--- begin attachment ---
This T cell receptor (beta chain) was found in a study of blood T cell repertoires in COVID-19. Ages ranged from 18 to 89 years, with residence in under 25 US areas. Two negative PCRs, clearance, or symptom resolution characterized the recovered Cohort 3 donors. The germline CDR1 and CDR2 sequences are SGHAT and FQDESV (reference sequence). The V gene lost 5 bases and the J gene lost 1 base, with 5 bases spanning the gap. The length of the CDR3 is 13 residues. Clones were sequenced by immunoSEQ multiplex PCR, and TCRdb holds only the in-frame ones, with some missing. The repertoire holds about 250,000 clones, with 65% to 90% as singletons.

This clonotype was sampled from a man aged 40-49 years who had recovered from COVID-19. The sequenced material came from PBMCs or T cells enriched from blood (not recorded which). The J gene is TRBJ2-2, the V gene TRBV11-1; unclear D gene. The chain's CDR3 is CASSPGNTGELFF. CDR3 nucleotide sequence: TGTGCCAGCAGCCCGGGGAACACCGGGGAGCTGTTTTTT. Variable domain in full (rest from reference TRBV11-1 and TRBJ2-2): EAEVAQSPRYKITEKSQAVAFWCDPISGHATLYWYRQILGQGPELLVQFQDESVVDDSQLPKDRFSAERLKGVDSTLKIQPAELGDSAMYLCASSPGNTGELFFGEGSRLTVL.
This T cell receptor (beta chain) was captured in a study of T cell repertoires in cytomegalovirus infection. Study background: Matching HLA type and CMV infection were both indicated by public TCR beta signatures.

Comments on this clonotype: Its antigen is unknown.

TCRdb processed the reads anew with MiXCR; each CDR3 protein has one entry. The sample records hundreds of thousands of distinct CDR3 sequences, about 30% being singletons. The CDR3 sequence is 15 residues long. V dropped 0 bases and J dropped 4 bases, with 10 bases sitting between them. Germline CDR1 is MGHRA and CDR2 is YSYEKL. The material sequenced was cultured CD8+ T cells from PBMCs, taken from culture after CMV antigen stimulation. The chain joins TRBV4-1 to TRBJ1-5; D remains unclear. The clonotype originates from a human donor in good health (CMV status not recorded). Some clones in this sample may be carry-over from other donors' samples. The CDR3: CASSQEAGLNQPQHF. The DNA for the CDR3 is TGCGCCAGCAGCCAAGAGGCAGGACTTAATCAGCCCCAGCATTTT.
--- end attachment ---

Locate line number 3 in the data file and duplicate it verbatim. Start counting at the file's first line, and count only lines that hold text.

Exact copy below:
This T cell receptor (beta chain) was captured in a study of T cell repertoires in cytomegalovirus infection. Study background: Matching HLA type and CMV infection were both indicated by public TCR beta signatures.